International Journal of Computing Algorithm diazahemicyanine, triarylmethane, cyanine, hemi cyanine, thiazine, oxazine and acridine (ONeill et al., 1999). 2.3. Direct dyes Direct dyes are applied to cotton, rayon, paper, leather, wool, silk, nylon and are also used as pH indicators and biological stains. The dyes belonging to this class are polyazo compounds, along with some phthalocyanines and oxazines (ONeill et al., 1999). 2.4. Disperse dyes Disperse dyes were originally developed for the dyeing of cellulose acetate but they are mainly applied to polyester, nylon, cellulose and acrylic fibres. They are water insoluble non-ionic dyes used for hydrophobic fibres from aqueous dispersion. They generally contain azo, anthraquinone, styryl, nitro and benzodifuranone groups (ONeill et al., 1999). 2.5. Mordant dyes Mordant dyes are used for wool, leather and natural fibres. Most natural dyes are mordant dyes. Some mordant dyes such as heavy metal category are hazardous to health. They consist of azo and anthraquinone groups (ONeill et al., 1999). 2.6. Vat dyes Vat dyes are water insoluble dye used mainly in cotton and are incapable of direct dyeing of fibres. These dyes groups contain antraquinone and indigoids (ONeill et al., 1999). 2.7. Reactive dyes Reactive dyes are generally used for cotton, wool and nylon. Their chemical structures are simpler than other dyes; their absorption spectra show narrow absorption bands and final dyeing colour is brighter than when using direct dyes (ONeill et al., 1999). 2.8. Sulfur dyes Sulphur dyes are commonly used for cotton and rayon and have limited use with polyamide fibres, silk, leather, paper and wood. Sulfur Black 1 is the largest selling dye by volume because of its low cost and properties (ONeill et al., 1999).

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Volume: 02, October 2013, Pages: 286-293 2.9. Solvent dyes Solvent dyes are non-polar water insoluble dyes mainly used for plastics, gasoline, lubricants, oils and waxes (ONeill et al., 1999). 3. Dye Removal Methods Commonly applied treatment methods for colour removal from coloured effluents involves various combinations of biological, physical and chemical decolourization methods (Galindo and Kalt, 1999; Robinson et al., 2001; Azbar et al., 2004). Generally in physical method dyes are removed by adsorption, in chemical method chromophore has been modified through chemical reaction, biological decolourization occur through biosorption and degradation. The major disadvantage of physico-chemical methods has been largely due to the high cost, low efficiency, limited versatility, interference by other wastewater constituents and the handling of the waste generated. Microbial decolourization being cost-effective is receiving much attention for treatment of textile dye waste water (Banat et al., 1996; Stolz, 2001; Zee and Villaverde, 2005). Biological dye degradation technique are either based on partial or complete biodegradation of dyes by pure and mixed culture of bacteria, fungi, algae (Bhatt et al., 2000). A number of biotechnological approaches have been suggested by recent research in combating this pollution source in an eco-efficient manner, which includes the use of bacteria or fungi, often in combination with physicochemical processes (Willmott et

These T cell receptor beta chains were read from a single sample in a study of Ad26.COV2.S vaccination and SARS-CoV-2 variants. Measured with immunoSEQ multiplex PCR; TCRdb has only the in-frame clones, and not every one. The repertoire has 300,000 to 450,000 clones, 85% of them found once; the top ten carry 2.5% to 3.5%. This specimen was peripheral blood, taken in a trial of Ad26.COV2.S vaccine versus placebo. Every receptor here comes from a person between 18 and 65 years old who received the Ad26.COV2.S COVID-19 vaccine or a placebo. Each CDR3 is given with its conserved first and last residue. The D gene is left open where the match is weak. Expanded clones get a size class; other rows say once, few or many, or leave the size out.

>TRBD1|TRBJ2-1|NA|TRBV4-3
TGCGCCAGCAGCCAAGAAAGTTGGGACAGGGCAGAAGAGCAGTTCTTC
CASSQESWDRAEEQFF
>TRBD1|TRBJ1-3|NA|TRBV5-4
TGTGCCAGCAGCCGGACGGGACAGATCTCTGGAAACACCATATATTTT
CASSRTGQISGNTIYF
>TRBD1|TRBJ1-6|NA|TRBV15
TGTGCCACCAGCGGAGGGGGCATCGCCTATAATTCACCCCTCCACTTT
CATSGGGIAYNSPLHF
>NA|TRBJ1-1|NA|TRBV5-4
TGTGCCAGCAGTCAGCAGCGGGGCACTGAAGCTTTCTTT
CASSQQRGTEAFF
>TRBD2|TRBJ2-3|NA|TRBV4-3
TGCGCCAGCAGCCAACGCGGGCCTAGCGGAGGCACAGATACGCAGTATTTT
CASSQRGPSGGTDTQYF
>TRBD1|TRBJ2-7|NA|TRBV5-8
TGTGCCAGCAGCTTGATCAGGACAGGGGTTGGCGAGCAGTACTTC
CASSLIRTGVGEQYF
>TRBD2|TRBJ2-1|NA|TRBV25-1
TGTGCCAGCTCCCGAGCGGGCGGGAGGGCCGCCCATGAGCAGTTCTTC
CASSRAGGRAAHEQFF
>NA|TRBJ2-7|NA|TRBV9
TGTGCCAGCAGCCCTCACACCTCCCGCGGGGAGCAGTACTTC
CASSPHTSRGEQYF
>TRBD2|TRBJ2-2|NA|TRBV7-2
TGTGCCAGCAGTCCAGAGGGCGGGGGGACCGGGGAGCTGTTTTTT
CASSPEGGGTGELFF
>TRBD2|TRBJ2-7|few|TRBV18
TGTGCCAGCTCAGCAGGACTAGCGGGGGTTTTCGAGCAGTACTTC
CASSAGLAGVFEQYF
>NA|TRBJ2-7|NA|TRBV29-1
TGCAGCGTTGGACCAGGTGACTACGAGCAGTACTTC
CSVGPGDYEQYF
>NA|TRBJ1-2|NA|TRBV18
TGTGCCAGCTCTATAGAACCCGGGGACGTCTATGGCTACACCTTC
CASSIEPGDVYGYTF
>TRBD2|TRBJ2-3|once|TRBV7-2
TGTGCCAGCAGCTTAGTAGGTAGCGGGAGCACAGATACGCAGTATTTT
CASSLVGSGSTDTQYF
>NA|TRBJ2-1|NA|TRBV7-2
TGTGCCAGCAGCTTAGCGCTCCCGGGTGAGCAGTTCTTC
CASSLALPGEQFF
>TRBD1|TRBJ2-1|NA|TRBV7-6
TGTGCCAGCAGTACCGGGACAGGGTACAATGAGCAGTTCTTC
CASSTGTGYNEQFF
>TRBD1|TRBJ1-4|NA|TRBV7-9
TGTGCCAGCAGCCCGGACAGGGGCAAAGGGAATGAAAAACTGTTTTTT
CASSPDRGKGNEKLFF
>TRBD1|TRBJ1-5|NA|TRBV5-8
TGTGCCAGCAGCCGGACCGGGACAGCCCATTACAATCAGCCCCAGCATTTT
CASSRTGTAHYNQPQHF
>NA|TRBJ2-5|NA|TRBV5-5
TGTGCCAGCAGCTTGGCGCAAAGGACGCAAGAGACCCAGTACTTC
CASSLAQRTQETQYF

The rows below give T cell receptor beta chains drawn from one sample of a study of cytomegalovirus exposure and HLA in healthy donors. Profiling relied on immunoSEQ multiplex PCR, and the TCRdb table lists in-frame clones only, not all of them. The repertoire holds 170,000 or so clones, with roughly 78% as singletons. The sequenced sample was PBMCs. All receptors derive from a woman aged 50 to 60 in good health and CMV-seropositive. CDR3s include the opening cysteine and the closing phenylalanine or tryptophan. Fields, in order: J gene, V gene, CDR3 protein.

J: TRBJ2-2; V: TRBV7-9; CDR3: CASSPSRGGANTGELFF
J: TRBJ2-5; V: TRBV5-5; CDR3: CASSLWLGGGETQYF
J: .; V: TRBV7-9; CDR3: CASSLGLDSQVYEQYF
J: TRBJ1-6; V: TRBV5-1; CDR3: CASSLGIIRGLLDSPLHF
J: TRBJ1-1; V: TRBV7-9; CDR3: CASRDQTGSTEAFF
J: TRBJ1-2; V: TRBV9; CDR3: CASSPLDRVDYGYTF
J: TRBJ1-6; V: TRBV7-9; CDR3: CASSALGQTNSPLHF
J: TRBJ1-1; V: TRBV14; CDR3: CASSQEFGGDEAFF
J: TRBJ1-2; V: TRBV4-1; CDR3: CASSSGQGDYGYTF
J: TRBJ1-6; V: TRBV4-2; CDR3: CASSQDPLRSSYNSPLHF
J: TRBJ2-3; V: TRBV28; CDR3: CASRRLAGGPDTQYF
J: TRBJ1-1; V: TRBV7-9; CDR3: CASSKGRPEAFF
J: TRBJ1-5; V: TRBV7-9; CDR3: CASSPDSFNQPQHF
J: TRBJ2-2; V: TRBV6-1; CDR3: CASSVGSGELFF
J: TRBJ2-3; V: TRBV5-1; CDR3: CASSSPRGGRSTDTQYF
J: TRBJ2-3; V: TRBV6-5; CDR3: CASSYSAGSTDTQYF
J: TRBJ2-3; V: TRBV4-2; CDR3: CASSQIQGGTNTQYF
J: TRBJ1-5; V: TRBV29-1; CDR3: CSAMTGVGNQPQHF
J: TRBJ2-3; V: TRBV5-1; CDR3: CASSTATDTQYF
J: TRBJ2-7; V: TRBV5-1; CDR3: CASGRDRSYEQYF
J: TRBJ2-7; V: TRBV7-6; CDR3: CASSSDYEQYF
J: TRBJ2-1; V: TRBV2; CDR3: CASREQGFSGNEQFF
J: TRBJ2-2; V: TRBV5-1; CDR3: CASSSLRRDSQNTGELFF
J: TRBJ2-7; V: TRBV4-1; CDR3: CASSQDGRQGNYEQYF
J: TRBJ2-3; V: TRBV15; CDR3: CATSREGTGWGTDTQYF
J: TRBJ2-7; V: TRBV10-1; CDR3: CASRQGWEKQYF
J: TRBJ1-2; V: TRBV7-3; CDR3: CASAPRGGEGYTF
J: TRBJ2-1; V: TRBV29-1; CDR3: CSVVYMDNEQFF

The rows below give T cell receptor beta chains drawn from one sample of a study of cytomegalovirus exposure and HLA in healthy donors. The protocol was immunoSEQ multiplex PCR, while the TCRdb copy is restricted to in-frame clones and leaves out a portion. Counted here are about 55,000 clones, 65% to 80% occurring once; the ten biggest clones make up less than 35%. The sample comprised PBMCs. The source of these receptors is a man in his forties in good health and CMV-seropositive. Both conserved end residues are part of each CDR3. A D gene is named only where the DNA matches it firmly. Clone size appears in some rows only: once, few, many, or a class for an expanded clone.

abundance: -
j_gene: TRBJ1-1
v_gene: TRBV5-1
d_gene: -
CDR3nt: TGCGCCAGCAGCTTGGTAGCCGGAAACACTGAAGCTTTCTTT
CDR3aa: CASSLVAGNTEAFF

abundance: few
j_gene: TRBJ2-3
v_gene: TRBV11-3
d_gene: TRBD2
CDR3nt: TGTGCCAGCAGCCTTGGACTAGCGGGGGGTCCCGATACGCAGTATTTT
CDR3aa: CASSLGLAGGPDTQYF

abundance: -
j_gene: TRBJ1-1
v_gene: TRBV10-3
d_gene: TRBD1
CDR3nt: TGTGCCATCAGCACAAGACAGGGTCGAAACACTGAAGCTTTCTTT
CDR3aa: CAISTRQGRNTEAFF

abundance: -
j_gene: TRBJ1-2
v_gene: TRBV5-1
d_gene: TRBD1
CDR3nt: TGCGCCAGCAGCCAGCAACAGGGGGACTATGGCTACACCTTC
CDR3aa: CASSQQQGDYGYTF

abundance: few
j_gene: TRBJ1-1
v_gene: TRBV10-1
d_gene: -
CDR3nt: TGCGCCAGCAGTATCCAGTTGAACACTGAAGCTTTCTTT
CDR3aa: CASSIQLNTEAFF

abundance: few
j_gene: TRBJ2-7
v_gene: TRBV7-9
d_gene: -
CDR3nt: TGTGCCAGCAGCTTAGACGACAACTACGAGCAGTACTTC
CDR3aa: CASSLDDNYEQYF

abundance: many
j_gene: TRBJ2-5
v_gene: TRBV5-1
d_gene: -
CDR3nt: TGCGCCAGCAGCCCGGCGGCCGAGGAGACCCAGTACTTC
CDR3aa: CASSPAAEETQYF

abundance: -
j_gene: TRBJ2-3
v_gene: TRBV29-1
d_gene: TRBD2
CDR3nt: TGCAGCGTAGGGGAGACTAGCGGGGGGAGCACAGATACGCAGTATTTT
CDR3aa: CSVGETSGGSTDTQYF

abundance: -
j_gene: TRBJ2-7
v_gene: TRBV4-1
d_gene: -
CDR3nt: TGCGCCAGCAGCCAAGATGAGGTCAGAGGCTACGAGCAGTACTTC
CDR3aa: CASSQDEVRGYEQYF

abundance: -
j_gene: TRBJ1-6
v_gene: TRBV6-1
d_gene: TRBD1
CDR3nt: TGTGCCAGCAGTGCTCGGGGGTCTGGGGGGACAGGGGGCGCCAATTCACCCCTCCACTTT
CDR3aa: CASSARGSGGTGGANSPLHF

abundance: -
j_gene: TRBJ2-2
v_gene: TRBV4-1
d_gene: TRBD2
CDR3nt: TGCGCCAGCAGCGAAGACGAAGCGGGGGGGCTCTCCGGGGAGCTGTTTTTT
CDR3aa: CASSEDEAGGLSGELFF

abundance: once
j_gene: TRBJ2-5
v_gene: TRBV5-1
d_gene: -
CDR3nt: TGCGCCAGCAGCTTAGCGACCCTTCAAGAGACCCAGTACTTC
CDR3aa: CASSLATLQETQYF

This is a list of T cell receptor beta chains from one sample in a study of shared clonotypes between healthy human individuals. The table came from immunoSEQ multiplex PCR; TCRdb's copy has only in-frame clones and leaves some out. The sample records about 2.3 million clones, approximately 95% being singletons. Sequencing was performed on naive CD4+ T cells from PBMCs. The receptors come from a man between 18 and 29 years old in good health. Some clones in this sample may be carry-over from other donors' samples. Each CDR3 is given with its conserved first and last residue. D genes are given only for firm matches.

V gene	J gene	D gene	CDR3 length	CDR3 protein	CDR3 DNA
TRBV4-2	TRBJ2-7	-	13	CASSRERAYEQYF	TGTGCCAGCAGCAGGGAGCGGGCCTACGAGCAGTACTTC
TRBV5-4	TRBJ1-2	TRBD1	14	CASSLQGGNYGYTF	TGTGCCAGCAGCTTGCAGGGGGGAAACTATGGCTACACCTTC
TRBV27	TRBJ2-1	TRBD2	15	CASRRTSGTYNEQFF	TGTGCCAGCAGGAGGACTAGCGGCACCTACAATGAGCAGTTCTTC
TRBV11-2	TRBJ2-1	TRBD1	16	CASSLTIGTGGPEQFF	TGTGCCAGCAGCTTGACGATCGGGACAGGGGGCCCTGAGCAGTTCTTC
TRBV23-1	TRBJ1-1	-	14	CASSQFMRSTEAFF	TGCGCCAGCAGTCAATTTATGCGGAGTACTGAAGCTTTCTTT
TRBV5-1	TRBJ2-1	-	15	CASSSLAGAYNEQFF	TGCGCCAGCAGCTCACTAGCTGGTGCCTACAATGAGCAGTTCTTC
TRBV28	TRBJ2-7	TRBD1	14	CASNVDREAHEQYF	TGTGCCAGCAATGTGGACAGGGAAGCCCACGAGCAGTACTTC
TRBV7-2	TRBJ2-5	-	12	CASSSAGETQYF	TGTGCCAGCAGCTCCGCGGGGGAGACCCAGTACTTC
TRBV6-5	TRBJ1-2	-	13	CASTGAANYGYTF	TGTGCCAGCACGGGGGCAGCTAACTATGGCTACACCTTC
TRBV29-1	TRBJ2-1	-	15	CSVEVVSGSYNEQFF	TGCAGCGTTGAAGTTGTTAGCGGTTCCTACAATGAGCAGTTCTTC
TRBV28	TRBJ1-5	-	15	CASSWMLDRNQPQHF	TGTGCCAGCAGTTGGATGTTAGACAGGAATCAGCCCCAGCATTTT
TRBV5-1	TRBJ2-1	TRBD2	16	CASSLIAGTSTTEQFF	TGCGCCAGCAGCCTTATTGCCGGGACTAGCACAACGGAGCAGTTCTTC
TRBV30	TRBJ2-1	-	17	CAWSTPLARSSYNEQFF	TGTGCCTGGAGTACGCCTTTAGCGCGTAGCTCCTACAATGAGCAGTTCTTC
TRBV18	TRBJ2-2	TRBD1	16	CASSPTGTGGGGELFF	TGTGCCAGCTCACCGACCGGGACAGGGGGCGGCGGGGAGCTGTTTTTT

International Journal of Computing Algorithm al., 1994; McMullan et al., 2001; Robinson et al., 2001). The biodegradation of dyes was first reported in white rot fungi (Glen and Gold, 1983) and since then many scientists have explored the biomineralization properties of different fungi. 4. Mycoremediation Mycoremediation is an innovative biotechnology that uses living fungus for in situ and ex situ cleanup and management of contaminated sites. Mycoremediation is an economically and environmentally sound alternative for extracting, transporting and storing toxic waste. Mycelia can destroy these toxins in the soil before they enter our food supply. One of the primary roles of fungi in the ecosystem is decomposition, which is performed by the mycelium. The mycelium secretes extracellular nd acids that break down lignin and cellulose, the two main building blocks of plant fiber. These are organic compounds composed of long chains of carbon and hydrogen, structurally similar to many organic pollutants. The key to mycoremediation is determining the right fungal species to target a specific pollutant. 4.1. Mycoremediation Method The overall method of mycoremediation is quite simple: Overlay straw or woodchips infused with the right mycelium to create a 'living membrane of enzymes that will rain down' on the toxins in the top soil. Replenish annually with additional mycelium-treated substrate. Depending on the situation, several sequential applications may be the necessary norm to reduce toxins to acceptable levels.